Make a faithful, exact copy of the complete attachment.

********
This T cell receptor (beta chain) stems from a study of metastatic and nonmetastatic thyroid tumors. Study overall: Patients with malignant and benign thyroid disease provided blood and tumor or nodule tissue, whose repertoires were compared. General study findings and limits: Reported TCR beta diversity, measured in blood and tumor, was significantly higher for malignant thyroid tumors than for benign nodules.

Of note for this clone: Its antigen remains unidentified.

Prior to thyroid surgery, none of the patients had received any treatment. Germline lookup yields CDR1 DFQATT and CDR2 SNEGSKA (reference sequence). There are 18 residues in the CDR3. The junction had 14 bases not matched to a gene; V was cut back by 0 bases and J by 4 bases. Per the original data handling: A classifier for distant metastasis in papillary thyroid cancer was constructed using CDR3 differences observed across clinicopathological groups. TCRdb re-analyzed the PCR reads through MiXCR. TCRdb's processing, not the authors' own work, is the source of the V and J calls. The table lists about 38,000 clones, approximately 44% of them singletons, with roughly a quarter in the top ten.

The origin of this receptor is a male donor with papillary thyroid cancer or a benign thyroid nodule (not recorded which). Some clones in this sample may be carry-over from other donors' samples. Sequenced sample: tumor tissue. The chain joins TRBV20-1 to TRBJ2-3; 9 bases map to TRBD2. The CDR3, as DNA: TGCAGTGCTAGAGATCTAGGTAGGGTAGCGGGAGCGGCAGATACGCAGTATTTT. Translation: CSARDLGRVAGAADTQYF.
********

This T cell receptor (beta chain) stems from a study of metastatic and nonmetastatic thyroid tumors. Study overall: Patients with malignant and benign thyroid disease provided blood and tumor or nodule tissue, whose repertoires were compared. General study findings and limits: Reported TCR beta diversity, measured in blood and tumor, was significantly higher for malignant thyroid tumors than for benign nodules.

Of note for this clone: Its antigen remains unidentified.

Prior to thyroid surgery, none of the patients had received any treatment. Germline lookup yields CDR1 DFQATT and CDR2 SNEGSKA (reference sequence). There are 18 residues in the CDR3. The junction had 14 bases not matched to a gene; V was cut back by 0 bases and J by 4 bases. Per the original data handling: A classifier for distant metastasis in papillary thyroid cancer was constructed using CDR3 differences observed across clinicopathological groups. TCRdb re-analyzed the PCR reads through MiXCR. TCRdb's processing, not the authors' own work, is the source of the V and J calls. The table lists about 38,000 clones, approximately 44% of them singletons, with roughly a quarter in the top ten.

The origin of this receptor is a male donor with papillary thyroid cancer or a benign thyroid nodule (not recorded which). Some clones in this sample may be carry-over from other donors' samples. Sequenced sample: tumor tissue. The chain joins TRBV20-1 to TRBJ2-3; 9 bases map to TRBD2. The CDR3, as DNA: TGCAGTGCTAGAGATCTAGGTAGGGTAGCGGGAGCGGCAGATACGCAGTATTTT. Translation: CSARDLGRVAGAADTQYF.